Last week I proposed a practical first step toward transitioning from our modern diet to a more traditional diet…
the diet that societies enjoyed before the introduction of sugar, the industrial revolution, the rise of the big food giants, and the chemical revolution…
before the manifestation of all the chronic health issues we see today – diabetes, heart disease, obesity, cancer, autoimmune disorders…
Making your own dressing is an easy way to begin cutting sugars and vegetable oils and replacing them with REAL food.
Would you like another valuable step? One that does not involve cutting something out of your diet?
Make no bones about it, bones are in.
All traditional cultures consumed bones in some way. They may have ground them up and made a paste, fermented them, or made bone broth.
Why did cultures savor bones? Instinctively they knew bones nourished them.
I am game for learning the ground-up bones and fermenting traditions, but for now let us just keep it simple and talk about bone broth.
What are some of the nutrients and benefits that bone broth provides us?:
- Calcium (You would have to consume 8 cups of broccoli daily to get your RDA of calcium.)
- Collagen (It improves the integrity of your collagen, which in turn improves skin health and decreases inflammation in the digestive tract.)
- Detoxification (By helping you detoxify, chicken broth is helping you get over your cold and make you feel good.)
- Dopamine level regulation (i.e. It is a mood stabilizer, perhaps much more effective and nourishing than chocolate or coffee. Can you imagine not having caffeine and sugar cravings just because you started consuming bone broth?)
- Immune system support
- Gut health (Note: Broth does not provide the same gut healing that meat stock can provide, but I will discuss this issue in a separate blog.)
- Blood sugar balance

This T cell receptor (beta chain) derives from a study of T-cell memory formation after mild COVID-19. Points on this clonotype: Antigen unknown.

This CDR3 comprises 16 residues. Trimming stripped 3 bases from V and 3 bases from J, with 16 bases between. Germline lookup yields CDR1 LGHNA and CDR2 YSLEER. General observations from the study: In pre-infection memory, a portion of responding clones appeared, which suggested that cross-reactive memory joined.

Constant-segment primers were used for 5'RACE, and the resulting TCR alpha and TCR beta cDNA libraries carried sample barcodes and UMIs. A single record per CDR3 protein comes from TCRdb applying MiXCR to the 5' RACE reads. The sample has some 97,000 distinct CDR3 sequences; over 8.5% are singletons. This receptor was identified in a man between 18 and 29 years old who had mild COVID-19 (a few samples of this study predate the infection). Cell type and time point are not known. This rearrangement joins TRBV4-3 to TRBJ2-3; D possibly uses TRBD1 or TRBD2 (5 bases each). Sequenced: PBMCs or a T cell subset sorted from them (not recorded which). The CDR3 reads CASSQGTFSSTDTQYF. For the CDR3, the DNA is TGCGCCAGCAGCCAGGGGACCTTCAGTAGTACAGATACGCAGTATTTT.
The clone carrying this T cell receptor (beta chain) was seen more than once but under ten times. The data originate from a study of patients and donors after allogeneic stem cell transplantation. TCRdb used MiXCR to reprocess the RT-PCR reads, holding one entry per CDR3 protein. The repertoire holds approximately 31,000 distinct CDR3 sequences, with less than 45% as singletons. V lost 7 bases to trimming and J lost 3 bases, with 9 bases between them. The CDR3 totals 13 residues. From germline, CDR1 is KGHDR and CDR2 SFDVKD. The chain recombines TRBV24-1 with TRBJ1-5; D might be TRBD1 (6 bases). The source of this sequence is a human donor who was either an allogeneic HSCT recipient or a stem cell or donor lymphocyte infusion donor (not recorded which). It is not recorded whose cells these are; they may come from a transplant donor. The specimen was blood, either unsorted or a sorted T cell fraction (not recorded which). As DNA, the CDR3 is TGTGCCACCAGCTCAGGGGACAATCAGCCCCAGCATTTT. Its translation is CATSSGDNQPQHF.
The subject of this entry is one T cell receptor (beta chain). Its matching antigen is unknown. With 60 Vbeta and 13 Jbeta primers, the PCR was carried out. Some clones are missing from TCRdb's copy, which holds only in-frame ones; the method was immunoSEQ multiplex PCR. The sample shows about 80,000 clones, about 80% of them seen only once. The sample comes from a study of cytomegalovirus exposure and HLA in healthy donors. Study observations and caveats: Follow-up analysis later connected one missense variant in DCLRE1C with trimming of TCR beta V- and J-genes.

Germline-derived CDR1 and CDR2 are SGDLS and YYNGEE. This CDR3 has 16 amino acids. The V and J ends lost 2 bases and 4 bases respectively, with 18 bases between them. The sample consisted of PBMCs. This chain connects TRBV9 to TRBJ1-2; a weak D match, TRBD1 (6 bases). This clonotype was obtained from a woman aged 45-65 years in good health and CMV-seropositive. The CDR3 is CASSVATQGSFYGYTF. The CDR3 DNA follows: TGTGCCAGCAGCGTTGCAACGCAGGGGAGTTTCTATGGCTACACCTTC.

- Muscle building
- Healthy bones and joints
- Smooth skin
- Overall healing
- Hydration (It is full of electrolytic minerals.)
- Extension of the family’s food budget (It is a “protein-sparer,” meaning when you consume broth with a meal, you will utilize the protein more efficiently, which reduces the amount you need to eat.)
And what does one do with broth?
- Pour it in a mug, add a pinch of sea salt, sit down, relax, and sip away
- Use is as the base for all soups and stews (You can put just about anything in soups and stews, they stretch a long way, and they are filling and richly satisfying.)
- Use it to cook veggies, grains, and legumes (In addition to making soups and stews, I enjoy simmering my vegetables in broth or stock and then pouring that liquid into a mug and drinking it with my meal.)
- Use it to make gravies and reduction sauces
- You can even use it to make popsicles (from a fellow CGP, “We just add the broth to our regular popsicle recipes which tend to be a mix of whatever berries, greens, etc that we have handy. I also usually add avocado to them. Blend them all up and freeze.”)
What is more, bone broth is extremely simple to make!
But can’t I just buy some broth at the store?
Commercial broths and powders will not have the same nutrient density as homemade. Manufacturers do not take the time to extract the flavor and nutrients through long simmering. Hence, they add in artificial flavors.
Also, you do not know where the meat/poultry comes from when you buy commercial broths. Even organic can come from a CAFO (Concentrated Animal Feeding Operation).
There are a few frozen broths that are acceptable but they are going to be expensive. So why not just make your own?
And being that we are approaching winter and cold days, there is no better time to good started making and consuming this wonderful, nutrient dense, food.
If you need help sourcing good quality bones, or good quality prepared bone broth, contact your local Weston A. Price chapter leader.
Be well! And let me know if you have any questions.
Peace and grace,